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Nudge - Cached

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Artist: Nudge

Album: Cached

Label: Kranky

Review date: May. 23, 2005

Portland, Oregon electronic trio Nudge are at the front line of experimental digital music. As the underground becomes increasingly enraptured with acoustic tones, electronic aficionados have been patiently waiting for the genre’s next evolutionary leap. Cached, the band’s latest, just might be the future of ones and zeroes.

Comprising members of Jackie O Motherfucker, Fontanelle and Strategy, Nudge’s avant-garde pedigree is considerable. Their last record, Elaborate Devices for Filtering Crisis, caused a minor sensation within the electronic community, raising the bar for other composers who would incorporate organic sounds with their hard drives. Filled with ephemeral gurgles and aluminum tones, Cached is one of the more successful releases of its kind, and a very tough act to follow.

The album catches Nudge indulging in their deepest dub fantasies. Conceptually similar to Out Hud’s most recent efforts, the album ensconces dance-floor rhythms in slime-and-sandpaper textures. Bit reduction, light glitch and randomized time and pitch stretching give the music a delightfully unstable feel. Grooves are introduced only to be subsequently incinerated with the digital equivalent of a welder’s torch, leaving fried husks of what once might have been club music.

“Contact” bubbles with glossy guitars, resampled and stuffed into compact sacs of polyphony. Here the spare dub architecture is met with fractured slices of a horn figure. As the track stutters forward, a colorful sequence of percussive blips is revealed, creating a tenuous compositional through-line. “Parade” follows a similar pattern; grizzled skronks and skanked-out snares hold steady against the steamy undercurrents that caress the tune’s outer edges.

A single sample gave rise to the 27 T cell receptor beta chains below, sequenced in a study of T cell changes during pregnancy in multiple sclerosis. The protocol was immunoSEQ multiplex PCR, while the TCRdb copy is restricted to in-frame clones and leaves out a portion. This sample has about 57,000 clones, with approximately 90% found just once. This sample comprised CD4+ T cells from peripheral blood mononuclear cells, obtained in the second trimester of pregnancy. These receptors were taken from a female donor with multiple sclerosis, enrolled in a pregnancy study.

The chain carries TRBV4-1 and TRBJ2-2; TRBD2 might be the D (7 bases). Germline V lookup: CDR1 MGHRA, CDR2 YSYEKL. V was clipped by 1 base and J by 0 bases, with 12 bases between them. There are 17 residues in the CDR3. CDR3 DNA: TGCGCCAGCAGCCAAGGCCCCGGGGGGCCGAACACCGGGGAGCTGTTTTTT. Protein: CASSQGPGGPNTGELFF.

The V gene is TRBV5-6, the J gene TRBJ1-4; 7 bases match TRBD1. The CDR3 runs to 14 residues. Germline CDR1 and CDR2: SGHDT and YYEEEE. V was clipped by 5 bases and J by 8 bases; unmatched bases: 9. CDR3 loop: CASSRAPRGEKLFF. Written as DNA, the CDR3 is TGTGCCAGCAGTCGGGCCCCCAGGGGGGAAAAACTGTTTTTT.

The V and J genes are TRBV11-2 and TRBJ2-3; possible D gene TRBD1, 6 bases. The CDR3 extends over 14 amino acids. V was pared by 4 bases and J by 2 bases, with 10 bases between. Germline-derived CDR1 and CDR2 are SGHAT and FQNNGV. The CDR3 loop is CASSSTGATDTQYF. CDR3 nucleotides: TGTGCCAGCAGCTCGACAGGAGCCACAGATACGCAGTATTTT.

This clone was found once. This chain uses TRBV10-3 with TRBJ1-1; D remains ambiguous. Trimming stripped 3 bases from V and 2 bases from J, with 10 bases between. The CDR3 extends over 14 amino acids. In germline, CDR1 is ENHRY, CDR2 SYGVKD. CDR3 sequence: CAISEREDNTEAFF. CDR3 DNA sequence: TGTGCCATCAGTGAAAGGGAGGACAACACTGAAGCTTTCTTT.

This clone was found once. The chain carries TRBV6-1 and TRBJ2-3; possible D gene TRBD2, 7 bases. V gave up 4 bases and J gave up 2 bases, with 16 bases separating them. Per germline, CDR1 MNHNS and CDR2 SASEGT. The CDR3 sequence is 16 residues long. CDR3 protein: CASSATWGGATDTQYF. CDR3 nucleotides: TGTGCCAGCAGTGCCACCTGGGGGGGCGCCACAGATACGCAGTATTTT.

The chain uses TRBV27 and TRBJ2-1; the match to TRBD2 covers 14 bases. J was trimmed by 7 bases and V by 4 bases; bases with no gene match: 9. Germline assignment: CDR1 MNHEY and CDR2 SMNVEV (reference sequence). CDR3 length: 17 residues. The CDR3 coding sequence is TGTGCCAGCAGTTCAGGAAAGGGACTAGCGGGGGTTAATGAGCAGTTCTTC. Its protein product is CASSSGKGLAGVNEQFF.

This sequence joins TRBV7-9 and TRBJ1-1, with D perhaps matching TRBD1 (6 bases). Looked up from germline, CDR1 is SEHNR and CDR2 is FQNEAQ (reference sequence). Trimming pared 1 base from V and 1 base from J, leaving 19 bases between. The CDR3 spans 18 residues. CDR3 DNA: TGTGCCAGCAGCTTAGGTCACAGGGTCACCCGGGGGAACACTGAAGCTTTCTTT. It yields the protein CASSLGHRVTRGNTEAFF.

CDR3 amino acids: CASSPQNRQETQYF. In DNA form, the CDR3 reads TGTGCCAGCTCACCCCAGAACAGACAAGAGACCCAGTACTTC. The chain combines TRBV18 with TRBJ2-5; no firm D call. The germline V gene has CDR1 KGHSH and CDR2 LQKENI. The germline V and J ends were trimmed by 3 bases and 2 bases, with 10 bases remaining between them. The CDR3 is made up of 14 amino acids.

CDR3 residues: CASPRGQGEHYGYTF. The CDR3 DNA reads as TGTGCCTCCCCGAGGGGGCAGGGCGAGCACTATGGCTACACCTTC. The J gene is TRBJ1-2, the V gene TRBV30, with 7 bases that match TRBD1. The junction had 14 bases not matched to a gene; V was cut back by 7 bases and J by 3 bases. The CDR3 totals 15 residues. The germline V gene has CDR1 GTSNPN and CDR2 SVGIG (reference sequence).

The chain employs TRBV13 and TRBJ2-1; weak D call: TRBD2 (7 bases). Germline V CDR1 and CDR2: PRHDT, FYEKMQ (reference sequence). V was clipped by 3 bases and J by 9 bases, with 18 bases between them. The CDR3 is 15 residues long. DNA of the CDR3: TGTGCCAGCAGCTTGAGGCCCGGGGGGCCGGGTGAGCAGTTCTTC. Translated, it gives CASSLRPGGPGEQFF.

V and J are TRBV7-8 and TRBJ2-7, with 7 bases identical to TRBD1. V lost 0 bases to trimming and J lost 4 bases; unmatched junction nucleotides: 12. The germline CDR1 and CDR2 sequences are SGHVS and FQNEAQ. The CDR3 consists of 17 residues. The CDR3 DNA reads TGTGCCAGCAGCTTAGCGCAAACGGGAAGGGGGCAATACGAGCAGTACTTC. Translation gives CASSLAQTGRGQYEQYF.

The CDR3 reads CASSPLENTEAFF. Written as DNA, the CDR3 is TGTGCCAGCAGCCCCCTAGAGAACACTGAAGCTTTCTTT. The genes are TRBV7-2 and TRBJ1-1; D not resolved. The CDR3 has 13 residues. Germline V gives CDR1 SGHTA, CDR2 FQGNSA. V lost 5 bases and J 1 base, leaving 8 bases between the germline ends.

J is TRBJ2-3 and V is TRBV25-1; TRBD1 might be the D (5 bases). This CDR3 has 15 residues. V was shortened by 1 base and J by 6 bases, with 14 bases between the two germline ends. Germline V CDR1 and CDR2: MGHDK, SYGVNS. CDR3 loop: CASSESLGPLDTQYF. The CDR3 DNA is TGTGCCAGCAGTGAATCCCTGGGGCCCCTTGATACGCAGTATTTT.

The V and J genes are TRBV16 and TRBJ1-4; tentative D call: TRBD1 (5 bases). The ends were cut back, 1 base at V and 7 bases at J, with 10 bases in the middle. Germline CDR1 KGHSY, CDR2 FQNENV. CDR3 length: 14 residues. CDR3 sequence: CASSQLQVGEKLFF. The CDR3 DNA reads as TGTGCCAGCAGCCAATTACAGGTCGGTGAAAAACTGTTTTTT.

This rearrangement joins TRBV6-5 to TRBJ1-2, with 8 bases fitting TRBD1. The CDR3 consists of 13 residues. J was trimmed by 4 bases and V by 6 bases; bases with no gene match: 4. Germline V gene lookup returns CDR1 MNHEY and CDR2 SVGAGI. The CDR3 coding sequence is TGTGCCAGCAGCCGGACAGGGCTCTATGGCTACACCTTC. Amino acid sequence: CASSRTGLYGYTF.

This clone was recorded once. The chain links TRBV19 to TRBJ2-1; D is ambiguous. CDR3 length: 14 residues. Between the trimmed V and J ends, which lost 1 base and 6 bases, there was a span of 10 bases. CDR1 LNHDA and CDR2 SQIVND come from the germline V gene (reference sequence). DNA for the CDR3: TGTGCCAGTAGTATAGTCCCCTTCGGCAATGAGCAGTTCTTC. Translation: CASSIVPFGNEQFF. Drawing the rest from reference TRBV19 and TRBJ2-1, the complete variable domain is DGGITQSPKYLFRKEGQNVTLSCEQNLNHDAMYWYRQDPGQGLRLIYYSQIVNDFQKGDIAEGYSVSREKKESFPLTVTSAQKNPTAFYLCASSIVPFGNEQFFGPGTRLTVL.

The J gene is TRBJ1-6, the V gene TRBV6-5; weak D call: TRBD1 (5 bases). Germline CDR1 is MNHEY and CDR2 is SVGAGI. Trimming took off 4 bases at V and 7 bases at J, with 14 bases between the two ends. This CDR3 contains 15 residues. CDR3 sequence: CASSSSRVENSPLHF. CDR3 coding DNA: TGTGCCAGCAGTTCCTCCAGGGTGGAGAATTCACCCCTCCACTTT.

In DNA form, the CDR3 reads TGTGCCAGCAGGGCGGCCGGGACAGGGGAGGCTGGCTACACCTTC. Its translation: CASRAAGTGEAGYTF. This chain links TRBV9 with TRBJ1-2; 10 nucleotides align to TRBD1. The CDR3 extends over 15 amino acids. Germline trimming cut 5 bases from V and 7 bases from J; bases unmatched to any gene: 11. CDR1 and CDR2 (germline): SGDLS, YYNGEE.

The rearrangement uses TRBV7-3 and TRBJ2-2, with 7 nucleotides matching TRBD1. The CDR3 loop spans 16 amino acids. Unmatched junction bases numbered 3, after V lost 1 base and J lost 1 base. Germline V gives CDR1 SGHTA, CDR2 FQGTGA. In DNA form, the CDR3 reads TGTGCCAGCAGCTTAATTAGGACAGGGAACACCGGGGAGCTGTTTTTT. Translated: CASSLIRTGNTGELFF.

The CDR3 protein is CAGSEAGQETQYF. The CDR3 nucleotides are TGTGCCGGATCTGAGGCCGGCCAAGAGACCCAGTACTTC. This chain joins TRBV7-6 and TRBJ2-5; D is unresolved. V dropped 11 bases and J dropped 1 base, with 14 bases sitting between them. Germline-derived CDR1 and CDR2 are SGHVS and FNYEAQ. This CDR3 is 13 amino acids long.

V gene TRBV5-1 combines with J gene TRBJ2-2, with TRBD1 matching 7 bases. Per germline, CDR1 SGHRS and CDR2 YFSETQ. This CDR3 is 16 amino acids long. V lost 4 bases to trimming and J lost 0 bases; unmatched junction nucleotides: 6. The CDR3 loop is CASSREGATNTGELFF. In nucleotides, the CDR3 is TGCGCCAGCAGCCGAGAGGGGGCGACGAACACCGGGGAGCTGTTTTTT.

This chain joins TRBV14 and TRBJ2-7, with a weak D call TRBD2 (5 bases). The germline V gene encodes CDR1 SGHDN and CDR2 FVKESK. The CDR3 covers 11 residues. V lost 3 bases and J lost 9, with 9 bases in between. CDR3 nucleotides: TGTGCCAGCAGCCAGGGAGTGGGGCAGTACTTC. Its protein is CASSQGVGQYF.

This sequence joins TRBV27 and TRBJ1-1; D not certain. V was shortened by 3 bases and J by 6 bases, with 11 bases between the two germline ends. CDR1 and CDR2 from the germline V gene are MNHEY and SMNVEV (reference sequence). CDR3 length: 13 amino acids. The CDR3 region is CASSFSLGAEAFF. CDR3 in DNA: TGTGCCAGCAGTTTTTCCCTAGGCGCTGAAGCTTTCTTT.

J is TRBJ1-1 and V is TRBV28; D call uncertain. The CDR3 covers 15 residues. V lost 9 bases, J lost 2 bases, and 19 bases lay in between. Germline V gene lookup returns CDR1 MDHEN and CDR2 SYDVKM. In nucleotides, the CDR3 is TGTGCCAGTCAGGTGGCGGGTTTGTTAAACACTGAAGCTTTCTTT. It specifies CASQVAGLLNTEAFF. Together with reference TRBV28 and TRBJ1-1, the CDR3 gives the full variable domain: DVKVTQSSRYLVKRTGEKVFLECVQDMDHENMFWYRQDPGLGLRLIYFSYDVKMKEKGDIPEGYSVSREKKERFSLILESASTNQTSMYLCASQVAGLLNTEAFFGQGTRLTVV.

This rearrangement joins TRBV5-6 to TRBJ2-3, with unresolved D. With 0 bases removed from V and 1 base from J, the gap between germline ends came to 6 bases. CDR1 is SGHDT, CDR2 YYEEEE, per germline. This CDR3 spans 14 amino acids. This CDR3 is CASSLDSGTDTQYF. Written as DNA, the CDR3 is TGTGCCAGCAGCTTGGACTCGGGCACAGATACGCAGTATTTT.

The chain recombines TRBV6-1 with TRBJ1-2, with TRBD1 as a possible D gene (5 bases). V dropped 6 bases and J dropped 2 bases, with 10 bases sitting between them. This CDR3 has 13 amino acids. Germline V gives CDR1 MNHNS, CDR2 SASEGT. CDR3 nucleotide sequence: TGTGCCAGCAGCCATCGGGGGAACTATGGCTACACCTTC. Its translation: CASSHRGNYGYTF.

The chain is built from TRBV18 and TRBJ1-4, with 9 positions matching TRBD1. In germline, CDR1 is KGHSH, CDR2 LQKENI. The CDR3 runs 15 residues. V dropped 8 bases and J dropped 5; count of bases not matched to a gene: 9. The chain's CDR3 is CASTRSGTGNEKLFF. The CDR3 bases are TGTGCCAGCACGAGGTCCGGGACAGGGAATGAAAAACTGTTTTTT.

The bass-driven “Remove Ya” plays like an underfed version of Eno and Byrne’s My Life in the Bush of Ghosts, while “Dee Deet” is not dissimilar to the opening stretches of Miles Davis’ In a Silent Way. Tendrils of sound and soupy rhythms swirl together in a computer-assisted approximation of the trumpeter’s most far-out work.

Unlike some of their contemporaries, Nudge’s surgical interlacing of organic and electronic elements is hardly a sterile affair. Pulsating with layers of warm sound, Cached makes a strong case for the re-evaluation of the term “electronic music.” Categories be damned, this is a great record.

By Casey Rae-Hunter

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